Saturday, February 16, 2019

February 17 Radio History

➦In 1908...
Walter Lanier "Red" Barber born (died October 22, 1992 at age 82).  Barber was an American sports commentator, nicknamed "The Ol' Redhead", was primarily identified with radio broadcasts of Major League Baseball, calling play-by-play across four decades with the Cincinnati Reds (1934–1938), Brooklyn Dodgers (1939–1953), and New York Yankees (1954–1966). Like his fellow sports pioneer Mel Allen, Barber also gained a niche calling college and professional American football in his primary market of New York City.

Red Barber - 1934
Barber was born in Columbus, Mississippi. The family moved to Sanford, Florida in 1929, and at the age of 21, he hitchhiked to Gainesville and enrolled at the University of Florida, majoring in education. It was there in January 1930 that Barber got his start in broadcasting.

An agriculture professor had been scheduled to appear on WRUF, the university radio station, to read a scholarly paper over the air. When the professor's absence was discovered minutes before the broadcast was to begin, Barber, who working as a janitor, was called in as a substitute. It was thus that the future sportscaster's first gig was reading "Certain Aspects of Bovine Obstetrics". After those few minutes in front of a microphone, Barber decided to switch careers. He became WRUF's director and chief announcer and covered Florida football games that autumn. Then he dropped out of school to focus on his radio work. After four more years at WRUF he landed a job broadcasting the Cincinnati Reds on WLW and WSAI when Powel Crosley, Jr., purchased the team in 1934.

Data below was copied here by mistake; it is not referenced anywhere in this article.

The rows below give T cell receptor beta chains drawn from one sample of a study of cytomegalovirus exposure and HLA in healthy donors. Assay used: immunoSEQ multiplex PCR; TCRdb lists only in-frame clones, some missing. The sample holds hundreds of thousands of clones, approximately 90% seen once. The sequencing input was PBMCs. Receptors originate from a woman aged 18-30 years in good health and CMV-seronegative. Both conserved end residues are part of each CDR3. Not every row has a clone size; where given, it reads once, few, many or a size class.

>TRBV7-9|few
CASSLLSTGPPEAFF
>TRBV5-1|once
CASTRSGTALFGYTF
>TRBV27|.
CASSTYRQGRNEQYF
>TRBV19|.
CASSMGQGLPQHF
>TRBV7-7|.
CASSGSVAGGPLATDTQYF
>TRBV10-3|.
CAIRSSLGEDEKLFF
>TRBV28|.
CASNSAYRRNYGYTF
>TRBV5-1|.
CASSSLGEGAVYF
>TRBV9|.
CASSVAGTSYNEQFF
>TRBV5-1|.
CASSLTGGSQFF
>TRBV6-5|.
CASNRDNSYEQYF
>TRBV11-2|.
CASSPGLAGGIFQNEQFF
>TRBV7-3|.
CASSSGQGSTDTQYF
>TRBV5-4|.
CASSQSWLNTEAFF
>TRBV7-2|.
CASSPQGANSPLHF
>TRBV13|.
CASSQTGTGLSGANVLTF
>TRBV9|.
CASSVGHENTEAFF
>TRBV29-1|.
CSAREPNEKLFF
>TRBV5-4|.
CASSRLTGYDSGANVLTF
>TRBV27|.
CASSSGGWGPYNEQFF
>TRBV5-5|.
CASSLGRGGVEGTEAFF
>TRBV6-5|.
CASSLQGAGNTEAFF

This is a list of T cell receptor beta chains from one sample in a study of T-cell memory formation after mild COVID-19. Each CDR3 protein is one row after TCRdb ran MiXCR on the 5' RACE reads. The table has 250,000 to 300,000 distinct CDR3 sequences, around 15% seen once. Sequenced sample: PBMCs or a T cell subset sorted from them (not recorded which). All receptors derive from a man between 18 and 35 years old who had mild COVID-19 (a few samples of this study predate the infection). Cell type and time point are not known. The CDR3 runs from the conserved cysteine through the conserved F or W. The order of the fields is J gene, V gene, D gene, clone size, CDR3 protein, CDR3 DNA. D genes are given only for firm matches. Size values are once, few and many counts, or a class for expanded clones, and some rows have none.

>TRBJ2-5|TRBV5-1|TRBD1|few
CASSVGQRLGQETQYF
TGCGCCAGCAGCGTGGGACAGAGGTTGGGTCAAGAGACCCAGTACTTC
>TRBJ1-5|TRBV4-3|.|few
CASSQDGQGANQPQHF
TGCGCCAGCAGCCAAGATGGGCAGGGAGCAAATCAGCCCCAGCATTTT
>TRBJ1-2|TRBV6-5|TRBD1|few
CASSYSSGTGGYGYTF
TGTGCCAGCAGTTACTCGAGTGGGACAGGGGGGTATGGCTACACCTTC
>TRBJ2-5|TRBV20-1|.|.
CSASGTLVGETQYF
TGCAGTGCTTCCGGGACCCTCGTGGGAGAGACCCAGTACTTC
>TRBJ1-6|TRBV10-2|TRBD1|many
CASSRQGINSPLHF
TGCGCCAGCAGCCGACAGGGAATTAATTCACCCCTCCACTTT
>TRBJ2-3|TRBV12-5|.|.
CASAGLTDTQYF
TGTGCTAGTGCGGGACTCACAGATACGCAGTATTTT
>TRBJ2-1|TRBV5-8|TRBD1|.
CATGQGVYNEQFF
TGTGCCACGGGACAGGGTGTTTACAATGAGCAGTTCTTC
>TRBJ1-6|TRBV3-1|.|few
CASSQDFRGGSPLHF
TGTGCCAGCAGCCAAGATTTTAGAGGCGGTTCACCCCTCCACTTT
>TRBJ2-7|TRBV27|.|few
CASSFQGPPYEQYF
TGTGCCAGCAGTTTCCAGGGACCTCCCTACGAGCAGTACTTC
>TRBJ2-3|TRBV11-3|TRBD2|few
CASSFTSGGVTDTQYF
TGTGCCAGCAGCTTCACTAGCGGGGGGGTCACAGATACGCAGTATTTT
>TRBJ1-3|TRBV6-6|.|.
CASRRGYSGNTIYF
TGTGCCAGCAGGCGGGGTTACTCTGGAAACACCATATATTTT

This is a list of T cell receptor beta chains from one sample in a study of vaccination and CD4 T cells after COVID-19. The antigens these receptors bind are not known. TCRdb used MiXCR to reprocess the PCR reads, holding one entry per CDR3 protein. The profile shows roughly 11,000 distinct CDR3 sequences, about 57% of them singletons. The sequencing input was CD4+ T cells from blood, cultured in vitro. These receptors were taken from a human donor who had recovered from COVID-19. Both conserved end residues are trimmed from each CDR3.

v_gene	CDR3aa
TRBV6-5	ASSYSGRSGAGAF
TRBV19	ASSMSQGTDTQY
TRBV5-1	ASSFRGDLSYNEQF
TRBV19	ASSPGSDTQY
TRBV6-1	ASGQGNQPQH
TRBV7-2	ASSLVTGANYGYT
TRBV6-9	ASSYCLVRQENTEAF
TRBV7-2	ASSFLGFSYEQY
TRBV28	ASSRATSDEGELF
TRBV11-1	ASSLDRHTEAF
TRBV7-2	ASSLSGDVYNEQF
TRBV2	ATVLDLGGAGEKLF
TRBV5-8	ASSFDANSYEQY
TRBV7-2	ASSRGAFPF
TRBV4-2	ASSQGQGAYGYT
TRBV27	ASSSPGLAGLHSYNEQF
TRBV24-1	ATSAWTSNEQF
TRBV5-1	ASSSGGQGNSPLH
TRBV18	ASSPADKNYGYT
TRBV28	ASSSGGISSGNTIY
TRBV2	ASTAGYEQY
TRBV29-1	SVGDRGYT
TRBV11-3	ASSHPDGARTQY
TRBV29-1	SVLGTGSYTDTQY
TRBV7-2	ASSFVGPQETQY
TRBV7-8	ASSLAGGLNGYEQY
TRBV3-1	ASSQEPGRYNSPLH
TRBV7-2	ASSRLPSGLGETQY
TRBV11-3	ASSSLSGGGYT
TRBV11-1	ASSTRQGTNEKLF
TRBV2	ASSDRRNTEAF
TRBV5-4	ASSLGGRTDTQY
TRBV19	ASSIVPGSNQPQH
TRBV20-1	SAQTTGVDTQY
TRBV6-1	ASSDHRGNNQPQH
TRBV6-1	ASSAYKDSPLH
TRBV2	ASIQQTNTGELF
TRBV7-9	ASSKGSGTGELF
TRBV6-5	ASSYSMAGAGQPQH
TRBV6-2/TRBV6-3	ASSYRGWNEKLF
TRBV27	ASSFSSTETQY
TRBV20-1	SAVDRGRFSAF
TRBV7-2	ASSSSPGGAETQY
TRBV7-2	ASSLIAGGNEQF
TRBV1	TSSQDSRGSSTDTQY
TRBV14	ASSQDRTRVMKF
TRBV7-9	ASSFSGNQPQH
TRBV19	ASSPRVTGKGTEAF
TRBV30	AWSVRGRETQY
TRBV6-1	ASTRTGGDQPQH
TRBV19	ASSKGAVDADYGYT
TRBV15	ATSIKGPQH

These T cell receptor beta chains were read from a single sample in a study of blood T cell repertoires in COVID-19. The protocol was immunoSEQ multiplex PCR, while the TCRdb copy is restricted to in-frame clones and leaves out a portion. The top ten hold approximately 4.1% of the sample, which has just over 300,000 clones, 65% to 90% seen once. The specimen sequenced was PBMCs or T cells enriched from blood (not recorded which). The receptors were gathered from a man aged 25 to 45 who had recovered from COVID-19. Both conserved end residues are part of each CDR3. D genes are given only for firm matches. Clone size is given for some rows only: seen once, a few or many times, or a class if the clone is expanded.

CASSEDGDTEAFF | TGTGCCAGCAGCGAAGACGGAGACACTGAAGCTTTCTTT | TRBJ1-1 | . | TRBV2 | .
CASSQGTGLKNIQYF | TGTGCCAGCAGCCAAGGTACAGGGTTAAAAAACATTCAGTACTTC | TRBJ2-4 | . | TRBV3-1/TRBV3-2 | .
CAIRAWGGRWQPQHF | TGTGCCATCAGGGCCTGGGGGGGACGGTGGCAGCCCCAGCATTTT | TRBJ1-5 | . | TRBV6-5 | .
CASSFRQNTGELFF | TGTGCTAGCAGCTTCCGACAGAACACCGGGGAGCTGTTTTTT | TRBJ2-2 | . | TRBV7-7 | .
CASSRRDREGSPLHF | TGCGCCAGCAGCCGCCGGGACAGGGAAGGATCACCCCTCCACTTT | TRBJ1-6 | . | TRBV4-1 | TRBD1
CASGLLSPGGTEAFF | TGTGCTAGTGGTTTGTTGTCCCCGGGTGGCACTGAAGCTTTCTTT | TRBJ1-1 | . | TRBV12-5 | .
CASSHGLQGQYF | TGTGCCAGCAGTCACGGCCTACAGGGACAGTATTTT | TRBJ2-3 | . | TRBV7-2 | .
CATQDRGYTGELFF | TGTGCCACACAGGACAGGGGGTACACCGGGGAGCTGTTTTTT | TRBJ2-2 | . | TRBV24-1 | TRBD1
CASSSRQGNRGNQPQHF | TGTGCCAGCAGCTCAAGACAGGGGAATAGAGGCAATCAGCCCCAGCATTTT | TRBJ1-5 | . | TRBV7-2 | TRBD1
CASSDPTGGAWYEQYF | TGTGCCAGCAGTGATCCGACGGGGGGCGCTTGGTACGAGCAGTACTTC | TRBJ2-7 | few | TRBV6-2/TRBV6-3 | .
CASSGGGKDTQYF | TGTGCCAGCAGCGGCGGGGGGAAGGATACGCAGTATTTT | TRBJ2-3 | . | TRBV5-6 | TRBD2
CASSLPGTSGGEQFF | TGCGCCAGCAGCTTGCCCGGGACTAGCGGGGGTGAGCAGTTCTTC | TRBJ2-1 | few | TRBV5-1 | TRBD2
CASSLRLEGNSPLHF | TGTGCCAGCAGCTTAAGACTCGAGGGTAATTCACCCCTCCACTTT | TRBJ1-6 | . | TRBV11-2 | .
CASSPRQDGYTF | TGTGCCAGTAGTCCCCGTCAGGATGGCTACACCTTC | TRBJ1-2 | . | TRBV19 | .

Joe Kearns
➦In 1947...During the Cold War, The Voice of America started broadcasting to the Soviet citizens in Russia under the pretext of countering "more harmful instances of Soviet propaganda directed against American leaders and policies". The Soviet Union responded by initiating electronic jamming of VOA broadcasts on April 24, 1949.

➦In Joseph Kearns, best remembered for his role as George Wilson ("Mr. Wilson") in the CBS television series Dennis the Menace died after a cerebral hemorrhage at age 55.  Kearns joined the staff of radio station KSL in Salt Lake City in 1930 remaining there until 1936 when he moved to Los Angeles, where found regular work in network radio.

➦In 1972...Los Angeles radio station KDAY played two new Rolling Stones tracks non-stop for a day after obtaining stolen tapes from the home of producer Marshall Chess home.

➦In 1979…Garrison Keillor's "Prairie Home Companion" was first broadcast nationally.  It's first radio broadcast on Minnesota Public Radio in 1974.

➦In 1991…Radio DJ Gary Gears died from a heart attack at age 46.

Gary Gears AFVN circa 1969
Gary Gears may have had one of the best voices of all. According to Jeff Roteman's WLS Tribute website, The "Big G" joined WLS in 1971 after a brief stop at WCFL. Gary started at the Big 89 doing the 1-5 am overnight shift. By 1972, Gary had moved to middays working 9 til 12 noon replacing Joel Sebastian. In 1973, Gary was replaced by J.J. Jeffrey.

Gary Gears spent time at the legendary KOIL in Omaha before joining and serving in the US Armed Services. Gary was heard on AFVN radio in Vietnam. After his time in the service, Gary went to KQV in Pittsburgh from Minneapolis St Paul. After leaving Pittsburgh , Gary spent most of his career in Chicago at legendary stations WCFL, WLS and many others including  WDAI, WIND, WJEZ, WJJD, WKQX, WMAQ and WRQX.  He also spent time at CHUM in Toronto.

He served in Vietnam where he was a DJ at AFVN in Saigon.

Gary's voice was heard on commercials all over the country in the 70's.

➦In 1994...Radio personality Barney Pip (real last name: Pipenger) was killed in a traffic accident in Indianapolis. He burned to death in the accident. An article in Radio & Records said it was two weeks before his body was  identified.

Pip started his career in 1959 with notable stops at  WCFL Chicago, WPIX FM NYC and WIFE Indianapolis.  He also worked at WJET Erie, Pa., WEEP Pittsburgh, WGLI Babylon, N.Y., WOKY Milwaukee, WIFE Indianapolis, WHHY Montgomery, Ala.

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